Monday, 4 February, 2019 - 10:45
Tips for teachers

We have put together our favourite 4 articles for the start of the school year.  From welcoming your students with a smile to helping rural teachers overcome isolation - happy reading!

Welcoming Students With a Smile

Greeting your students with a smile at the door brings benefits for both students and teacher, according to research.

Proactive techniques such as welcoming students at the door with a smile can reduce the occurrence of negative behavior as it helps to build a positive classroom culture for both students and teachers.  A study shows that this type of proactive behaviour can increase academic engagement and decrease disruptive behaviour in the classroom.

By welcoming students warmly at the door of the classroom teachers help promote a sense of belonging for their students and gives them social and emotional support that helps them feel invested in their studies.

To find out more read the full article Welcoming Students With a Smile. Source

Helping Rural Teachers to Overcome Isolation

Rural teachers can face many challenges from finding a sense of community to lack of opportunities for professional development.

Some ways to overcome the professional isolation include

  • Connecting with other teachers, educators and peers of similar grade, subject level and subject area expertise with Edcamps regardless of location.
  • Attend a virtual classrooms where featured educators share an overview of an idea, topic or resource they love and help advise other teachers on how to do similar work in their classrooms.
  • Set up a virtual professional learning community: Providing a common time for teachers of similar subjects or grade levels to connect virtually and learn together.

To learn more about how rural teachers can overcome isolation read the article in full.  Source

Put Your Students in Charge of Their Own Learning

Getting students involved in activities that let them make more choices about and take charge of their learning helps students develop a sense of independence. 

Research shows that giving students more choice and autonomy is generally associated with greater personal well-being and contentment in both their personal and educational environments.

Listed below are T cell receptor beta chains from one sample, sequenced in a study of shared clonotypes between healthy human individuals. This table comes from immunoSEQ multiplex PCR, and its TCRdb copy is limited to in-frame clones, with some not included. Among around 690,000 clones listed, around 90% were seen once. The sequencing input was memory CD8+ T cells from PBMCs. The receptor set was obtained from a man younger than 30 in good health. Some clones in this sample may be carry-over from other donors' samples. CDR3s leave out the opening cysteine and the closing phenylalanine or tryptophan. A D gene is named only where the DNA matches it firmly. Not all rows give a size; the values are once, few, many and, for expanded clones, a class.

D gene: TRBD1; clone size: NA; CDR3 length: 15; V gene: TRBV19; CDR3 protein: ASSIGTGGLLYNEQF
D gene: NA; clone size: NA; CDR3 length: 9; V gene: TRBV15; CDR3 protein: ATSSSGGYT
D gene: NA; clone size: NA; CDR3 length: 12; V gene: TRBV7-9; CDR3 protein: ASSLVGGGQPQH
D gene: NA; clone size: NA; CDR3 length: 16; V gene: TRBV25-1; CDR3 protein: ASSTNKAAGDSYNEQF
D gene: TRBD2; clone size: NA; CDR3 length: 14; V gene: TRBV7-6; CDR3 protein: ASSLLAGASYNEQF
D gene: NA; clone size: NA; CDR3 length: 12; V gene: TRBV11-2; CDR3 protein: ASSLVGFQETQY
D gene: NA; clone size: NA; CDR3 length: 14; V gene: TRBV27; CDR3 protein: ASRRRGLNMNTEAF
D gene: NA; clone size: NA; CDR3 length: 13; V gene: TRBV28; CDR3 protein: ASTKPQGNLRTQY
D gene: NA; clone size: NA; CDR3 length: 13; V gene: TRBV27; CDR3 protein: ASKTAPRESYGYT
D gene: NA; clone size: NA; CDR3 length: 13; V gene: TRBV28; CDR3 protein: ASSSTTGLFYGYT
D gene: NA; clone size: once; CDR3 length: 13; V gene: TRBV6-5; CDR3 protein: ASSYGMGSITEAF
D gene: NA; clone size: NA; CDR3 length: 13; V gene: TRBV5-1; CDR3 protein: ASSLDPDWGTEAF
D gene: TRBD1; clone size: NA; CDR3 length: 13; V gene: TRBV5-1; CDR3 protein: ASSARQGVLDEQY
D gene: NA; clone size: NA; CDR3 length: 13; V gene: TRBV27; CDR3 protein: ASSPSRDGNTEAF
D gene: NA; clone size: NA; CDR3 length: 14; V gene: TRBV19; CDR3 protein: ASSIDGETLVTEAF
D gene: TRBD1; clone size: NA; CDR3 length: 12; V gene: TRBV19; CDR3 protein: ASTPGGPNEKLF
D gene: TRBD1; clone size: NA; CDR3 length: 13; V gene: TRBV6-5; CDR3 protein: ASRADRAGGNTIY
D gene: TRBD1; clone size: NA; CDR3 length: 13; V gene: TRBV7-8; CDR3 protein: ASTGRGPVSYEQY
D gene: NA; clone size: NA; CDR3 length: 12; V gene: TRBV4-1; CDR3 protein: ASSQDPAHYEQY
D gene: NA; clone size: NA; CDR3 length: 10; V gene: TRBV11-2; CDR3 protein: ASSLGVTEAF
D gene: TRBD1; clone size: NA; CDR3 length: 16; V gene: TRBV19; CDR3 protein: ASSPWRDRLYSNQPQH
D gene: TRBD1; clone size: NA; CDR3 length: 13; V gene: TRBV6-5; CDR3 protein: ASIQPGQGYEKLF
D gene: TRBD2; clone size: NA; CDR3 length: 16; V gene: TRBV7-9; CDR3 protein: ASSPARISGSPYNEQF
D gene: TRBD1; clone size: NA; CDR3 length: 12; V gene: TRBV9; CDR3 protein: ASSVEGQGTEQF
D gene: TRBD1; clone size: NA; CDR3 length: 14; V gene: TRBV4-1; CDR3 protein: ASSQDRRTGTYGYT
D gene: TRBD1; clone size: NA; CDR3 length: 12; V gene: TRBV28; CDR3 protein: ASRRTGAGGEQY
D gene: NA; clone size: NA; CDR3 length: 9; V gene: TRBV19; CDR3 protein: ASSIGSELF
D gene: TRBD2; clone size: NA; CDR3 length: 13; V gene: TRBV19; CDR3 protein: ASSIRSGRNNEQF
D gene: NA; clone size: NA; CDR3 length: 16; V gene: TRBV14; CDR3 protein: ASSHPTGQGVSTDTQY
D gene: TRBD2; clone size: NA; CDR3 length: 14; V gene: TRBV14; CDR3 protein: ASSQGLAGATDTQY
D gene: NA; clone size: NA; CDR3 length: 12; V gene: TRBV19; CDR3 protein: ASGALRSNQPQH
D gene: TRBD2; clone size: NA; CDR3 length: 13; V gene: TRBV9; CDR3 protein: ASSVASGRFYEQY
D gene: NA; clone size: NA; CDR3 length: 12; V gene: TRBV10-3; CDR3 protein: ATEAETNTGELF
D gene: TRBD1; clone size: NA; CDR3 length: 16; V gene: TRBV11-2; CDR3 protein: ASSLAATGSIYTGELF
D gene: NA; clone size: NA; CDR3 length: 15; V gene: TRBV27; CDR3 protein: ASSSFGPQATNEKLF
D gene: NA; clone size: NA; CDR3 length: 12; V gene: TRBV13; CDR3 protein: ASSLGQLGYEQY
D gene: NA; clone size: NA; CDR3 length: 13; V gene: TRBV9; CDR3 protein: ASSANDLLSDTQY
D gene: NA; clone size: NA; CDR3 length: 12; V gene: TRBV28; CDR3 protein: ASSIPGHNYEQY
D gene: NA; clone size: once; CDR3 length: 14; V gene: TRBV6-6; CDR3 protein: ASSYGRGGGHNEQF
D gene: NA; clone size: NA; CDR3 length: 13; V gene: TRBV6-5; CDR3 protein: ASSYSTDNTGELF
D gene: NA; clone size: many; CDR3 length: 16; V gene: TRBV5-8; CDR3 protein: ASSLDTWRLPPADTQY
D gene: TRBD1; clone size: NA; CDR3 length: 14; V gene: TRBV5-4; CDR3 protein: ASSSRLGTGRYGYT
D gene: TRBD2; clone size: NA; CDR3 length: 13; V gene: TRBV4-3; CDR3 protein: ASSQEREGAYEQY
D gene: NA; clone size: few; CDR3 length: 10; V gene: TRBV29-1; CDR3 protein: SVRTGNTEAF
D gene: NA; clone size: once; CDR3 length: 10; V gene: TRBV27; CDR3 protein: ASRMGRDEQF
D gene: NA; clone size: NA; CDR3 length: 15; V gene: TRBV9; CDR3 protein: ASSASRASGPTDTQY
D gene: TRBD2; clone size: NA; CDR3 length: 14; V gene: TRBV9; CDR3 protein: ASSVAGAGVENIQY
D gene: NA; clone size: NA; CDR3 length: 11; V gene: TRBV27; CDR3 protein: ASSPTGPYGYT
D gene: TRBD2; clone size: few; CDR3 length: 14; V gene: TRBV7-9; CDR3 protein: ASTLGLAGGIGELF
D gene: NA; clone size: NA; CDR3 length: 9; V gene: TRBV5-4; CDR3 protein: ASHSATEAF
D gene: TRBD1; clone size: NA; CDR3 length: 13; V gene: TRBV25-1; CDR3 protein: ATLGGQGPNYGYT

Encourage students to research answers to an idea or problem to get them to fully engage in the content and get them chatting about their findings and conclusions.

Gone are the days of the quiet classroom equalling a good learning space!

Read the article in full Putting Students in Charge of Their Learning Source

Organising Students for Learning

Some students may struggle with organisation and prioritsation (executive function skills).  Students with executive function (EF) struggles need more intensive support to organise and plan their learning.

The National Center for Learning Disabilities and other sources indicate that an individual may have EF challenges if they struggle to:

  • Initiate or plan a project
  • Pay attention
  • Understand different points of view
  • Follow directions
  • Keep track of belongings
  • Regulate emotions
  • Tell a story (verbally or in writing)
  • Remember and communicate details in a sequential manner
  • Retain information needed to complete a task

Helping Students With EF Issues

EF coach Seth Perler suggests starting with a backpack overhaul. Each item is discussed and put in a specific location, and the students do backpack rehab sessions once a week to keep organised.

Another good tip for kids with EF issues is to purchase a distinctive paper folder and write “QUEUE” in giant letters on both sides, insert blank Post-it flags in the pocket. All active papers should be kept in the folder and flagged as homework needing to be completed, homework ready to be turned in, or forms to be signed by a parent/guardian.  During the weekly backpack rehab anything else is either archived or thrown out.

To find out more about how you can help students with EF issues and tips for teaching organisation to all kinds of learners read the article in full. Source